Today@Sam Article

SHSU Presents The 2019 Masters Of Dance Concert

Feb. 1, 2019
SHSU Media Contact: Evelyn Toh


“Masters of Dance” is an evening-length concert fully produced by the graduate students of the Sam Houston State University Department of Dance.  The M.F.A. candidates create work that showcases an eclectic range of vision, talent and hard work. ​

This semester the diverse works are choreographed by six M.F.A. students. Each individual explores thematic content that inspired creations on the talented student body of SHSU.  With a wide range of concepts and choreographic voices, “Masters of Dance,” is sure to offer something for everyone. Performances take place Feb. 7 and Feb. 8 at 8 p.m. in the James and Nancy Gaertner Performing Arts Center.

This semester’s concert will also feature the winners of the inaugural “120 Seconds (or less)” dance film competition. The winning films will premier in the concert alongside the premiers of:

-“A Cruel Shrug in a Thousand Fleeting Moments,” by Colette Miller, is a work inspired by the premise of interrogation tactics that lead to faulty confessions.  The work is based on research surrounding the specific experiences of individuals who confessed to a crime they did not commit. Using video, props and complex partnering, this work sets the scene of an interrogation room in an emotionally intense atmosphere.

-“It is Not All of Life to Live, Nor Yet All of Death to Die"- Edgar Cayce, a new work by Sam Scioneaux, draws inspiration from Scioneaux’s late grandmother, Margaret, and the concept of the preciousness of life. Through the heartbreak of losing a loved one, hope and remembrance emerge. Scioneaux explores the idea that as we analyze and comprehend the loss of a human life, we may better understand the consistency and continuity of our own being.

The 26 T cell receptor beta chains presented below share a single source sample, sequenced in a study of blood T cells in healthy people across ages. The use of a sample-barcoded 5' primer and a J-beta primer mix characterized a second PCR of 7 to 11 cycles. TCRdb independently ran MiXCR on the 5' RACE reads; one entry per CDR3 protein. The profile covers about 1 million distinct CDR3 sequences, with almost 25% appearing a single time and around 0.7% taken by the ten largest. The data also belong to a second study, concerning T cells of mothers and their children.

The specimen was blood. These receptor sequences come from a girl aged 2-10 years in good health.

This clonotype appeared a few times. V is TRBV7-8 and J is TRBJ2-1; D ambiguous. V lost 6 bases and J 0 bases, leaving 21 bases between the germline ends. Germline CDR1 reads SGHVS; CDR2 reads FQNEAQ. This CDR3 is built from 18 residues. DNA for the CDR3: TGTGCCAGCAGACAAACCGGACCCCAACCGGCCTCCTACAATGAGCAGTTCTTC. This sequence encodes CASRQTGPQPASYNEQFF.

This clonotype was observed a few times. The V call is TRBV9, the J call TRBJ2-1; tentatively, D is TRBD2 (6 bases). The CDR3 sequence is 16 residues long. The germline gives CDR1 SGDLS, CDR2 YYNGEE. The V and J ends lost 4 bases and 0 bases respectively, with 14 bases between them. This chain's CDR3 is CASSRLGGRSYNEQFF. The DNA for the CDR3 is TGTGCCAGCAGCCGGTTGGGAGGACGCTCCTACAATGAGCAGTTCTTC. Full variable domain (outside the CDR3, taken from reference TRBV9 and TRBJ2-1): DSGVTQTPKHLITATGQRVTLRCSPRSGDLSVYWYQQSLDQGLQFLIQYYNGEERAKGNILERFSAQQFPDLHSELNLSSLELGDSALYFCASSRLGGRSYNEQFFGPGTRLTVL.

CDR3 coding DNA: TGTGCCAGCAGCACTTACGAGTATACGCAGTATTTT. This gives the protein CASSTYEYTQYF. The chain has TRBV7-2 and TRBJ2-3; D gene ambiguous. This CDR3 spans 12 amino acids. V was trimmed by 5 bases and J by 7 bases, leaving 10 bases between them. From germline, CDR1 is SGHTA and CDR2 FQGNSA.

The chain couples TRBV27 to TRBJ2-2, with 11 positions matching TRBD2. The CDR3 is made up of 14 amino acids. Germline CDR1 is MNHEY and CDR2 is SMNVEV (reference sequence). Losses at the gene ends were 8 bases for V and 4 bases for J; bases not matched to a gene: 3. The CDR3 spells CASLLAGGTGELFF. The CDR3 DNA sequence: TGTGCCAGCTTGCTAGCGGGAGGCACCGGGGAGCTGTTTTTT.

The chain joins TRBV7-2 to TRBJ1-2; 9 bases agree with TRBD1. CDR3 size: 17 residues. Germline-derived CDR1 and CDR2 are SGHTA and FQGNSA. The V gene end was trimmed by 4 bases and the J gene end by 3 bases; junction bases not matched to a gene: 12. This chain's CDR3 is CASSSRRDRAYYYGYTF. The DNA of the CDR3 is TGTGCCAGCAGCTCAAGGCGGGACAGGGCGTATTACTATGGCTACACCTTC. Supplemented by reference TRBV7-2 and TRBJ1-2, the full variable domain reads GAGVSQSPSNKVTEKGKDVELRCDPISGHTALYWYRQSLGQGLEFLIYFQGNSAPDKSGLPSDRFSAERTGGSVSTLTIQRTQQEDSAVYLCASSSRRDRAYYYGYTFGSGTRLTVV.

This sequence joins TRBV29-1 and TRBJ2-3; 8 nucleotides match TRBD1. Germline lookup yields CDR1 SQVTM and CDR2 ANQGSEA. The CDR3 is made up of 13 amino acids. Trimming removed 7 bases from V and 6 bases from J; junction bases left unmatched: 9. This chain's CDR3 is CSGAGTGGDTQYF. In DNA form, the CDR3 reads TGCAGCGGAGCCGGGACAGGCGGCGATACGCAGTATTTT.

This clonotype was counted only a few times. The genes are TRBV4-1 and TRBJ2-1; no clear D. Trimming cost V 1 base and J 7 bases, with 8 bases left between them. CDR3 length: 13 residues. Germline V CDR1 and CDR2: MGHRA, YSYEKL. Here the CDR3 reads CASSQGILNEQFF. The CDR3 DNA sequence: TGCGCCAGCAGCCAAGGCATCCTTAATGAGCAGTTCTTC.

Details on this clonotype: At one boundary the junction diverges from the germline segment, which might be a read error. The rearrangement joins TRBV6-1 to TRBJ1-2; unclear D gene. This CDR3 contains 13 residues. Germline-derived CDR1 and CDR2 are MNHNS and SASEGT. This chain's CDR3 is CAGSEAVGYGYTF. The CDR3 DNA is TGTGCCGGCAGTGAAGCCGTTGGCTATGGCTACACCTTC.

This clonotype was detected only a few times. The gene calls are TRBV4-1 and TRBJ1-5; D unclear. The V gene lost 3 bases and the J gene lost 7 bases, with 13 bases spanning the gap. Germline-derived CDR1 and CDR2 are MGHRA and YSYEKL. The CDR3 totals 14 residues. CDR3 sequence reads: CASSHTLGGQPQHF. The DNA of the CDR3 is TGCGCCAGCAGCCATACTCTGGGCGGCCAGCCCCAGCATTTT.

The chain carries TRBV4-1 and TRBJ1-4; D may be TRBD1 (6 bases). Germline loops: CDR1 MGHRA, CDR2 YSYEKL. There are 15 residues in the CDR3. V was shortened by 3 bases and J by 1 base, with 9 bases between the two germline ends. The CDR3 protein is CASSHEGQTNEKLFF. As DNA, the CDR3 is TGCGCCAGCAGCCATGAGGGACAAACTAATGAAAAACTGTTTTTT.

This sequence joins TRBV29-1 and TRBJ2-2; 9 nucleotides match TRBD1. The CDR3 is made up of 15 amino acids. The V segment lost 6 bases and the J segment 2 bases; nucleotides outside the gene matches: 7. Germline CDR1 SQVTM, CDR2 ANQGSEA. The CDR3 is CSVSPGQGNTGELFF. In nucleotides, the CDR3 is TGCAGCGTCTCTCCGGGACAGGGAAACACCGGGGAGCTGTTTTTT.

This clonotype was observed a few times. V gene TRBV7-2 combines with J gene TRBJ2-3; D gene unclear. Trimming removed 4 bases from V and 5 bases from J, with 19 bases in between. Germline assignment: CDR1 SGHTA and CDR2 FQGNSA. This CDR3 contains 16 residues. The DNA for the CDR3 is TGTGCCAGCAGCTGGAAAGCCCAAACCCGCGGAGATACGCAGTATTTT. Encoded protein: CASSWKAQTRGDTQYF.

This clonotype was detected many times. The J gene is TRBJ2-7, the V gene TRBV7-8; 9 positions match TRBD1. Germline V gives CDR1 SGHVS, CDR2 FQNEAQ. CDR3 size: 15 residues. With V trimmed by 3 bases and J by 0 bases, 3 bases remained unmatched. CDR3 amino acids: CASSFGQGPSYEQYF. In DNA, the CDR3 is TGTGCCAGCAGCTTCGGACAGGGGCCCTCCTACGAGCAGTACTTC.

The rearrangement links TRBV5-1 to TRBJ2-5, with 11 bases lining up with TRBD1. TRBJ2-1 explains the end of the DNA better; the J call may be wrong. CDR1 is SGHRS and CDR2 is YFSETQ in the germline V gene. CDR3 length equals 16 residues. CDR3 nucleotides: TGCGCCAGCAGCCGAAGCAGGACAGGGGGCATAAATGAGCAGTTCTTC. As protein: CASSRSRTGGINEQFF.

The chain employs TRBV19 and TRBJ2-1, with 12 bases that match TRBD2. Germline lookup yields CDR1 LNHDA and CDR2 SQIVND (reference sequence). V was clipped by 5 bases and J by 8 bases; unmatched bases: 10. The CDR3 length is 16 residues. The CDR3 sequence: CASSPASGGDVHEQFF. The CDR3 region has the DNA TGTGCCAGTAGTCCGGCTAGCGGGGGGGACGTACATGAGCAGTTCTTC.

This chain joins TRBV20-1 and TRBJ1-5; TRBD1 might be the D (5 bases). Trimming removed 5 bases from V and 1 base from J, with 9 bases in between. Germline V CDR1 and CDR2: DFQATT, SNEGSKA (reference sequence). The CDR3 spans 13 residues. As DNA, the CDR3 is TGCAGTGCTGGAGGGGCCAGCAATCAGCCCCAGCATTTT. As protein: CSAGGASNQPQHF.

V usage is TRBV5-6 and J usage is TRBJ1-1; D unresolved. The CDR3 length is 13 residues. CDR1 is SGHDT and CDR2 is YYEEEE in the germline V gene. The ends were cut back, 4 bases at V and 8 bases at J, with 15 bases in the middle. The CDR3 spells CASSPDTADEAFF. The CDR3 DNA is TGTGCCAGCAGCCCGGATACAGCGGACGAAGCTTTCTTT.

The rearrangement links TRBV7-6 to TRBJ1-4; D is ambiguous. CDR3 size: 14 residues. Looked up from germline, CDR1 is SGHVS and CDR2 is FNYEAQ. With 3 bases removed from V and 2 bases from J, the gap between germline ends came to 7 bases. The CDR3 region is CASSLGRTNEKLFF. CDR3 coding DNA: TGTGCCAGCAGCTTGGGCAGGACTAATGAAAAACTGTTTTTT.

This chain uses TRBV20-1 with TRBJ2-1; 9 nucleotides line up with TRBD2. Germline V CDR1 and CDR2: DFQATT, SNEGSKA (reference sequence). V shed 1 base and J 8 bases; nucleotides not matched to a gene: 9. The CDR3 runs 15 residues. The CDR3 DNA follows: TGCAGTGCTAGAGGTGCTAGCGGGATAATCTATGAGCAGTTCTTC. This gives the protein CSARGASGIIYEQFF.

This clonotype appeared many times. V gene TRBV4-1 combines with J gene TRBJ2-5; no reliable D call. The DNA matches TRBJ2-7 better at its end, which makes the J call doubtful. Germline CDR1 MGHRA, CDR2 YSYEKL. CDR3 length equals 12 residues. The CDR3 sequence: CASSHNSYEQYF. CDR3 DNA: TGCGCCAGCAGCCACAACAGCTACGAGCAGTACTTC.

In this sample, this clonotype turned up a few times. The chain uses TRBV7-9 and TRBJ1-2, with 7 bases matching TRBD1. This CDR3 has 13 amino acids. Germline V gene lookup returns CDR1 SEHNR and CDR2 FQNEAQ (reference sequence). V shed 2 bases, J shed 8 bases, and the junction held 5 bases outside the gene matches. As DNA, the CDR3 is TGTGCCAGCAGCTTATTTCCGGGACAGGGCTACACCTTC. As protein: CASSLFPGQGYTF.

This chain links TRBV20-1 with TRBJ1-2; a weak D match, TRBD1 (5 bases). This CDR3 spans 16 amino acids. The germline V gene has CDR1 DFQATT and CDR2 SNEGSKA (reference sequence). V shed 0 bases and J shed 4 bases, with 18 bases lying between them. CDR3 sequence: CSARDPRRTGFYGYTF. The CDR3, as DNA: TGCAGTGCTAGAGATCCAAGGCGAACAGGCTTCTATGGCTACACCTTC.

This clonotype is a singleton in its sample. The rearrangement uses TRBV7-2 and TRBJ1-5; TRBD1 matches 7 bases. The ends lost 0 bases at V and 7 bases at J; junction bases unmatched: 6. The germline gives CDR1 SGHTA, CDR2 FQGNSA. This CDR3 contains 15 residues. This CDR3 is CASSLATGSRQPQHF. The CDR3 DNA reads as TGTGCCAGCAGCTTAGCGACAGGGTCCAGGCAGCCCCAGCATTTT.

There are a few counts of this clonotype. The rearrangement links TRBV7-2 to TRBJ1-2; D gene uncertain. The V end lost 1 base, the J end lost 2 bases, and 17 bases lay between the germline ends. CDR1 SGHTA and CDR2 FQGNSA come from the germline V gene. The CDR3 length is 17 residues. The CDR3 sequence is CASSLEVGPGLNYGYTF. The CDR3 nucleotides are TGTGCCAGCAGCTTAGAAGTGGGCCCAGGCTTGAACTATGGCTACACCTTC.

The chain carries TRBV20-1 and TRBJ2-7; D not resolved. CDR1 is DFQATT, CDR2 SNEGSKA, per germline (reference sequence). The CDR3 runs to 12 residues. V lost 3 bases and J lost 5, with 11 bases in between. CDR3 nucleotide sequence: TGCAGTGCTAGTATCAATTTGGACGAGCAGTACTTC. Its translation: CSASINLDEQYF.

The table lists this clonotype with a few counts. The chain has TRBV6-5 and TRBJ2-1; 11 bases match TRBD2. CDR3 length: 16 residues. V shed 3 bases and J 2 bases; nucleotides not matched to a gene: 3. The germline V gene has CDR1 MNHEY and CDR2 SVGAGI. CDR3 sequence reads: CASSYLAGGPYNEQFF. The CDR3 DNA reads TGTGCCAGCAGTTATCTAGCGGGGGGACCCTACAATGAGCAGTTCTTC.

-“Hiraeth,” a work by Evelyn Toh, is inspired by the sensation of longing she has often experienced as a third culture kid. Hiraeth is a Welsh concept of longing for a home that no longer exists or may have never existed. Toh’s nomadic background meant uncertainty in a physical place to identify as home, yet, she often experiences homesickness.  With this piece she physically manifests an emotion her words have difficulty describing.

-“Automaton,” by Jorrell Lawyer-Jefferson, explores the way dancers process set information (choreography), and the ability to perform movement without outward expression. The choreography is sharp, athletic, and rigid, with little room for breath. As the piece progresses, the dancers experience a tug of war between their humanity and a programmed mechanical hive mind. The work ends with a soloist fighting her programming in an attempt to find her individuality, ultimately succumbing to the hive mind.

-“Anamnesis,” a piece by Rachel Meents, who became infatuated with how human memory works and how dancers use memory to perform choreography. Through her research on how the brain stores memories, Meents has created a choreographic work based on how the brain acts when recalling memories. 

-“Malin en Deux,” by Meri-Ashton Van Winkle, seeks to understand the dividing and mutation elements of a cancer cell. Through her choreography she explores the emotional aspects of experiencing the disease. She dedicates the piece to her grandmother who is a cancer survivor.

For more information or to purchase tickets online visit or call 936.294.2339. Tickets are $15 for general admission, $12 for seniors and $5 for students with a valid ID.



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